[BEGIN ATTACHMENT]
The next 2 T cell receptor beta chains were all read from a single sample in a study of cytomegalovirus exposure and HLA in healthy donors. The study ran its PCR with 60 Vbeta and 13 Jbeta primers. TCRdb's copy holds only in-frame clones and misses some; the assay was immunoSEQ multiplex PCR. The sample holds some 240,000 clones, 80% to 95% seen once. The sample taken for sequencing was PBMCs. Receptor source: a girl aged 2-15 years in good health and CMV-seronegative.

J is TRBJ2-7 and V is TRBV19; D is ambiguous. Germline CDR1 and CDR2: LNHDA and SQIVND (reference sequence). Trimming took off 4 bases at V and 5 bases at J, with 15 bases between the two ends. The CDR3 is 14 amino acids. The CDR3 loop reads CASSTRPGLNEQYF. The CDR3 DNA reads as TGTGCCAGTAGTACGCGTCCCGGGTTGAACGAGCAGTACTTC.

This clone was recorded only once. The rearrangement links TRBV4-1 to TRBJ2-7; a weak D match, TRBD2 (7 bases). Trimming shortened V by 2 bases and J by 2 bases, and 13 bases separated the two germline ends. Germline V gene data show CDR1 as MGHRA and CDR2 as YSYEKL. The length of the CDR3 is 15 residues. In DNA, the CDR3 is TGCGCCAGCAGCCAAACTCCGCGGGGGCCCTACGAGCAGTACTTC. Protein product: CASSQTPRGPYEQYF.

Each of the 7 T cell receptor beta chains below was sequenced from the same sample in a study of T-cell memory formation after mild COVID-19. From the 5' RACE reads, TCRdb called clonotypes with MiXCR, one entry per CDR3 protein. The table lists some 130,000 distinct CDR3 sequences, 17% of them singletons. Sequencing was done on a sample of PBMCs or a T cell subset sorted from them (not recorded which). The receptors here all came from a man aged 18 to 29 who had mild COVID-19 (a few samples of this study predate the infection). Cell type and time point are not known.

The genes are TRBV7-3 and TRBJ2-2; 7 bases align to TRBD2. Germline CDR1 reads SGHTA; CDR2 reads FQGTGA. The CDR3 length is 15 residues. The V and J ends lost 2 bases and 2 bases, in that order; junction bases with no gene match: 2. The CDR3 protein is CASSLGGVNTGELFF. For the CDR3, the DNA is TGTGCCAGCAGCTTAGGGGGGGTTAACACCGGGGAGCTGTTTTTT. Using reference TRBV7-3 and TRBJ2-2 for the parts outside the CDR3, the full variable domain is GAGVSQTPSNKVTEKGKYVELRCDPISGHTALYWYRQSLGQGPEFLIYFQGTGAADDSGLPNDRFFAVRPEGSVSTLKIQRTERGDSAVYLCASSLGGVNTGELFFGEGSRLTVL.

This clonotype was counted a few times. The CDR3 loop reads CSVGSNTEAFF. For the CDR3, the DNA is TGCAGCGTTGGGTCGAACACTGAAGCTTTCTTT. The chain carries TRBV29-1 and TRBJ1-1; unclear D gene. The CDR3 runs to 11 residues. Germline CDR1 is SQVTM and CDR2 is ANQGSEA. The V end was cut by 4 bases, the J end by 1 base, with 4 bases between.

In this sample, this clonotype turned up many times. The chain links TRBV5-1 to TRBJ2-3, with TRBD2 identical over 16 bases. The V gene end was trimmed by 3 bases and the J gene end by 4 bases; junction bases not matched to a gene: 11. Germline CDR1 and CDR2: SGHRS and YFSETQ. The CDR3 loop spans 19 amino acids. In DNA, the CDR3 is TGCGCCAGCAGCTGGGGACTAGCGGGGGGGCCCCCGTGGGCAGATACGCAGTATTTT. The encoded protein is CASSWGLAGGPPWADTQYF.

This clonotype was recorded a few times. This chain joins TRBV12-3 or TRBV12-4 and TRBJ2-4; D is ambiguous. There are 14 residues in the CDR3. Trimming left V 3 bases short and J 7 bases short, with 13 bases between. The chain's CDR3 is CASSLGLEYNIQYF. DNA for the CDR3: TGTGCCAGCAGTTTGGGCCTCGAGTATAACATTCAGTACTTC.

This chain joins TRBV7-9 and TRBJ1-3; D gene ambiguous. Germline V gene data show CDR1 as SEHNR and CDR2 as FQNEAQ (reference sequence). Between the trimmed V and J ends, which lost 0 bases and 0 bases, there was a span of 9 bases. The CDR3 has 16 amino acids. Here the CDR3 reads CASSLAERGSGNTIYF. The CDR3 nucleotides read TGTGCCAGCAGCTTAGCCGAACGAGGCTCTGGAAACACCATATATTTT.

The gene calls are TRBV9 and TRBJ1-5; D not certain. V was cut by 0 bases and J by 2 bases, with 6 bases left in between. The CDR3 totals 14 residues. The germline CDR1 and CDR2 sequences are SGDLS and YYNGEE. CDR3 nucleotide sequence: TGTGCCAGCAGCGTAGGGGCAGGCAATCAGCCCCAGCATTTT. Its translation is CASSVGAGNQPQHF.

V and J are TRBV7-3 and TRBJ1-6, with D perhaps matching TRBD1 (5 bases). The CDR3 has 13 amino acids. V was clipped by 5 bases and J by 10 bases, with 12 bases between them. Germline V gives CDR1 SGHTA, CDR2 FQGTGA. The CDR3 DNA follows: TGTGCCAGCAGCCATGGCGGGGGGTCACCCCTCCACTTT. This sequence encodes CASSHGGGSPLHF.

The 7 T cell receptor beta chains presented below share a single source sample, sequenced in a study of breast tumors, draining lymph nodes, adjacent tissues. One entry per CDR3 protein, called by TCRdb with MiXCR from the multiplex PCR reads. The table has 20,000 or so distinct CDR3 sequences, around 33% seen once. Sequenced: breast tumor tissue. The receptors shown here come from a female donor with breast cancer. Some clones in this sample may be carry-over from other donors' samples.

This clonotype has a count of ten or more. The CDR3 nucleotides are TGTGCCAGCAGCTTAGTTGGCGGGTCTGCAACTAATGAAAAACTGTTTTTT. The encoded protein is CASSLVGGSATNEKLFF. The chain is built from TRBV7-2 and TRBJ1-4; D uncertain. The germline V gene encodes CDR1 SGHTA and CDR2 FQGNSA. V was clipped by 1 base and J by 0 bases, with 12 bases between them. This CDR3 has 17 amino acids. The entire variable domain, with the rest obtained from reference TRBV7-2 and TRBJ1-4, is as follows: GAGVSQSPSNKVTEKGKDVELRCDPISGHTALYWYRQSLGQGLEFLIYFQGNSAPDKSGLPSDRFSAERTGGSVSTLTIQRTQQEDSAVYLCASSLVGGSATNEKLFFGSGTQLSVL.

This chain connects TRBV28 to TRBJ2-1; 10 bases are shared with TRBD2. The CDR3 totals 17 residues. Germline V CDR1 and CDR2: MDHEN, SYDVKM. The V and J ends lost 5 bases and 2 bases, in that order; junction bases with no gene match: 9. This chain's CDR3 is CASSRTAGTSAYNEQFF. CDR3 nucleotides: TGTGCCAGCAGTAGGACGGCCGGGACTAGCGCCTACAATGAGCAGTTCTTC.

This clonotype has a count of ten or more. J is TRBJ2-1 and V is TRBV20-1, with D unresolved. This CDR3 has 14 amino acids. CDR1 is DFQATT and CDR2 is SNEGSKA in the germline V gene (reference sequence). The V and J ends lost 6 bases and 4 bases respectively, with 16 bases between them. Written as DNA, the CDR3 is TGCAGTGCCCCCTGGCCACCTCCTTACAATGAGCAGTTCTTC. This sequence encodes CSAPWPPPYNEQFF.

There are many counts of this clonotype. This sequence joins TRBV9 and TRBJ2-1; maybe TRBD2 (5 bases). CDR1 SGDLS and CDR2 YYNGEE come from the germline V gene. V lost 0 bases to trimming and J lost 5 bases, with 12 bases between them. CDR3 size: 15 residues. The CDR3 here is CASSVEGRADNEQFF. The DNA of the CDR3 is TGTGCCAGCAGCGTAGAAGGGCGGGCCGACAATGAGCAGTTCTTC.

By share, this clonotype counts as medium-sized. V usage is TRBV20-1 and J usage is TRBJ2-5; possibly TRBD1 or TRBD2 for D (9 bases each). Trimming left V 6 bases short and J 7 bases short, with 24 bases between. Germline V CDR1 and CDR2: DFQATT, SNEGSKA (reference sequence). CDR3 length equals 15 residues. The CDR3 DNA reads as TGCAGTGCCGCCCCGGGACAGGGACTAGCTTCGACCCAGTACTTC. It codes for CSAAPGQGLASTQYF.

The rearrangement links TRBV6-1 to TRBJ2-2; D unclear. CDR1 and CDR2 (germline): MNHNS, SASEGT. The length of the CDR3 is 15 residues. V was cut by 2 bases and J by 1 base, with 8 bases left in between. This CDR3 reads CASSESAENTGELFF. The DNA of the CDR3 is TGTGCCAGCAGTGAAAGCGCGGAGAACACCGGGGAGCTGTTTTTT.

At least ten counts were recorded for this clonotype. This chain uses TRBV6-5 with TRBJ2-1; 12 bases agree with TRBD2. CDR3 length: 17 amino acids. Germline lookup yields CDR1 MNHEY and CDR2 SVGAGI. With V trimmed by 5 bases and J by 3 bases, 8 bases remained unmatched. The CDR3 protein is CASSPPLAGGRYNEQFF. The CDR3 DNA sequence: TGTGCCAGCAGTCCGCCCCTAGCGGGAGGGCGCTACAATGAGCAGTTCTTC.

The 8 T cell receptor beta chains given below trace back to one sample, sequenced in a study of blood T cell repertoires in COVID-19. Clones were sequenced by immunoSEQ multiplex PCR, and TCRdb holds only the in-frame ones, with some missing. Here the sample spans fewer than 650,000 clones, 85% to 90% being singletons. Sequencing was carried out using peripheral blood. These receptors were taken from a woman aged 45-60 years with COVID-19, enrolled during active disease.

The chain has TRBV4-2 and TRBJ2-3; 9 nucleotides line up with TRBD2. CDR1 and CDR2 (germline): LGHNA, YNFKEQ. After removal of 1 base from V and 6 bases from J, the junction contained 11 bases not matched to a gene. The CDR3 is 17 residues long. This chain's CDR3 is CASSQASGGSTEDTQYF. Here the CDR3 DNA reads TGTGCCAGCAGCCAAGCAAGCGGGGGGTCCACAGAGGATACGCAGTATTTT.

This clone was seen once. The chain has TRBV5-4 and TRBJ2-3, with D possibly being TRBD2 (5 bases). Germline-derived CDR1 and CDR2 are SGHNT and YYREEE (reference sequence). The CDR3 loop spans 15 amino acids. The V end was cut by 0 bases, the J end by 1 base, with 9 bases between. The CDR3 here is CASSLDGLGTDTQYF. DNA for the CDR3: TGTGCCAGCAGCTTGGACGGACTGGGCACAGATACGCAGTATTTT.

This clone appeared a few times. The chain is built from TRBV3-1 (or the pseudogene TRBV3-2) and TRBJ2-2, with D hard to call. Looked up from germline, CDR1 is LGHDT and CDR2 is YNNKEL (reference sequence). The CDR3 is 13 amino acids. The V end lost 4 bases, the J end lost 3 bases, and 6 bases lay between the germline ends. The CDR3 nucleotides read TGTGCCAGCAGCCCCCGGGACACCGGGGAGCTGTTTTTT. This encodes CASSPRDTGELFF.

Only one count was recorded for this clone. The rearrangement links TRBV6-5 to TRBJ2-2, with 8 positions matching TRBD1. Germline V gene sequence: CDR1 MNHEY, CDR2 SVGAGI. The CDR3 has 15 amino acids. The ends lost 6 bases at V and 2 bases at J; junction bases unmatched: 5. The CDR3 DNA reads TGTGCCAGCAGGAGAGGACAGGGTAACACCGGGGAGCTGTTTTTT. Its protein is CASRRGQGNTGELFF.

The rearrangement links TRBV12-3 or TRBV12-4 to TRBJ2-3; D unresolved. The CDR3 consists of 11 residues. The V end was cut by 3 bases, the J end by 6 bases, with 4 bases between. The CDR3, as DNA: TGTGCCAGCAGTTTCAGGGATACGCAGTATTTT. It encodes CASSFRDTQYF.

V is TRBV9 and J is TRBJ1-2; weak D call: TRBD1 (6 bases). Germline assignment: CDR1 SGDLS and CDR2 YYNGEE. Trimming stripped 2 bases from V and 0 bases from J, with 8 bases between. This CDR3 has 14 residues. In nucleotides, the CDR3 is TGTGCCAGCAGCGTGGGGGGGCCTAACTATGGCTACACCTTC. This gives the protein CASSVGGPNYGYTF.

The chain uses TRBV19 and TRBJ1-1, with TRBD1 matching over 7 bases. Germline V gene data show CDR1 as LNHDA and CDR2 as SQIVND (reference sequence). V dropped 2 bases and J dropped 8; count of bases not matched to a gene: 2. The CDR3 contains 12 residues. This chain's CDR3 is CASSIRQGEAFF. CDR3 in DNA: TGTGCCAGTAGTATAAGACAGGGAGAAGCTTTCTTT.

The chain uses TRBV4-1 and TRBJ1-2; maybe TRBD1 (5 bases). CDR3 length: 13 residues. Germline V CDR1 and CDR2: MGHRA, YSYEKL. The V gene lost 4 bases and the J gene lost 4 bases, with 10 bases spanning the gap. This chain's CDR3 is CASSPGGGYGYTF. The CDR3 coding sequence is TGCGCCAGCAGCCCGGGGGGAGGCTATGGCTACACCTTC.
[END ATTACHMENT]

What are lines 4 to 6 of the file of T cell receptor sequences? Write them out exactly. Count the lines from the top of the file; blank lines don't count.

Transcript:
Each of the 7 T cell receptor beta chains below was sequenced from the same sample in a study of T-cell memory formation after mild COVID-19. From the 5' RACE reads, TCRdb called clonotypes with MiXCR, one entry per CDR3 protein. The table lists some 130,000 distinct CDR3 sequences, 17% of them singletons. Sequencing was done on a sample of PBMCs or a T cell subset sorted from them (not recorded which). The receptors here all came from a man aged 18 to 29 who had mild COVID-19 (a few samples of this study predate the infection). Cell type and time point are not known.

The genes are TRBV7-3 and TRBJ2-2; 7 bases align to TRBD2. Germline CDR1 reads SGHTA; CDR2 reads FQGTGA. The CDR3 length is 15 residues. The V and J ends lost 2 bases and 2 bases, in that order; junction bases with no gene match: 2. The CDR3 protein is CASSLGGVNTGELFF. For the CDR3, the DNA is TGTGCCAGCAGCTTAGGGGGGGTTAACACCGGGGAGCTGTTTTTT. Using reference TRBV7-3 and TRBJ2-2 for the parts outside the CDR3, the full variable domain is GAGVSQTPSNKVTEKGKYVELRCDPISGHTALYWYRQSLGQGPEFLIYFQGTGAADDSGLPNDRFFAVRPEGSVSTLKIQRTERGDSAVYLCASSLGGVNTGELFFGEGSRLTVL.

This clonotype was counted a few times. The CDR3 loop reads CSVGSNTEAFF. For the CDR3, the DNA is TGCAGCGTTGGGTCGAACACTGAAGCTTTCTTT. The chain carries TRBV29-1 and TRBJ1-1; unclear D gene. The CDR3 runs to 11 residues. Germline CDR1 is SQVTM and CDR2 is ANQGSEA. The V end was cut by 4 bases, the J end by 1 base, with 4 bases between.